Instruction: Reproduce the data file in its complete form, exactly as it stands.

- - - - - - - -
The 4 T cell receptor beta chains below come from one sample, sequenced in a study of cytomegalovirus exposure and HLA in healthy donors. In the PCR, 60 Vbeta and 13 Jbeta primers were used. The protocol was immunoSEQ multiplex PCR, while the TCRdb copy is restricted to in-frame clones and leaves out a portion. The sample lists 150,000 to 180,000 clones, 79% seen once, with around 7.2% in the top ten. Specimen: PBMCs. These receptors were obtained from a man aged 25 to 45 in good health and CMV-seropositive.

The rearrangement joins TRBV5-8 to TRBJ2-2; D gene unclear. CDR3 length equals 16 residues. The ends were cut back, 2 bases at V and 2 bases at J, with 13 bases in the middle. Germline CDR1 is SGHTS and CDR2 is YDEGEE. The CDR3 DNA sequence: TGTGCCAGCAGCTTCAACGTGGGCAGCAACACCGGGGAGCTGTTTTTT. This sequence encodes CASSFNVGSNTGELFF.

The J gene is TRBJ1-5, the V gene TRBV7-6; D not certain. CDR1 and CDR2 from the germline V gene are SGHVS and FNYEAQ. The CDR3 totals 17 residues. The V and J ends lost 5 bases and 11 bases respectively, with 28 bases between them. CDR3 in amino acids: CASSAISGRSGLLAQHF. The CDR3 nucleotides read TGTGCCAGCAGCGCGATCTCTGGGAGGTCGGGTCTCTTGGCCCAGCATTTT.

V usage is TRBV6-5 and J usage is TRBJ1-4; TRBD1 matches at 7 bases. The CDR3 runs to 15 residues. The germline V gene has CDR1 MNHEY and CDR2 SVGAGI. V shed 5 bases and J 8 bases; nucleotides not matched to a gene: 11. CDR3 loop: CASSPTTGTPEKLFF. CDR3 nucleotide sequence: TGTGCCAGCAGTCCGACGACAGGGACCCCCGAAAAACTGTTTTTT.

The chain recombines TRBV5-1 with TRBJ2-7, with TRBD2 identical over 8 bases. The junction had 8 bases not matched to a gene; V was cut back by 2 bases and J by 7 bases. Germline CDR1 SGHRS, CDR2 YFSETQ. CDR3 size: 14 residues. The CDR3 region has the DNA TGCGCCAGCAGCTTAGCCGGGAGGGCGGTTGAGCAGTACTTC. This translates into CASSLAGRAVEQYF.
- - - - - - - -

The 4 T cell receptor beta chains below come from one sample, sequenced in a study of cytomegalovirus exposure and HLA in healthy donors. In the PCR, 60 Vbeta and 13 Jbeta primers were used. The protocol was immunoSEQ multiplex PCR, while the TCRdb copy is restricted to in-frame clones and leaves out a portion. The sample lists 150,000 to 180,000 clones, 79% seen once, with around 7.2% in the top ten. Specimen: PBMCs. These receptors were obtained from a man aged 25 to 45 in good health and CMV-seropositive.

The rearrangement joins TRBV5-8 to TRBJ2-2; D gene unclear. CDR3 length equals 16 residues. The ends were cut back, 2 bases at V and 2 bases at J, with 13 bases in the middle. Germline CDR1 is SGHTS and CDR2 is YDEGEE. The CDR3 DNA sequence: TGTGCCAGCAGCTTCAACGTGGGCAGCAACACCGGGGAGCTGTTTTTT. This sequence encodes CASSFNVGSNTGELFF.

The J gene is TRBJ1-5, the V gene TRBV7-6; D not certain. CDR1 and CDR2 from the germline V gene are SGHVS and FNYEAQ. The CDR3 totals 17 residues. The V and J ends lost 5 bases and 11 bases respectively, with 28 bases between them. CDR3 in amino acids: CASSAISGRSGLLAQHF. The CDR3 nucleotides read TGTGCCAGCAGCGCGATCTCTGGGAGGTCGGGTCTCTTGGCCCAGCATTTT.

V usage is TRBV6-5 and J usage is TRBJ1-4; TRBD1 matches at 7 bases. The CDR3 runs to 15 residues. The germline V gene has CDR1 MNHEY and CDR2 SVGAGI. V shed 5 bases and J 8 bases; nucleotides not matched to a gene: 11. CDR3 loop: CASSPTTGTPEKLFF. CDR3 nucleotide sequence: TGTGCCAGCAGTCCGACGACAGGGACCCCCGAAAAACTGTTTTTT.

The chain recombines TRBV5-1 with TRBJ2-7, with TRBD2 identical over 8 bases. The junction had 8 bases not matched to a gene; V was cut back by 2 bases and J by 7 bases. Germline CDR1 SGHRS, CDR2 YFSETQ. CDR3 size: 14 residues. The CDR3 region has the DNA TGCGCCAGCAGCTTAGCCGGGAGGGCGGTTGAGCAGTACTTC. This translates into CASSLAGRAVEQYF.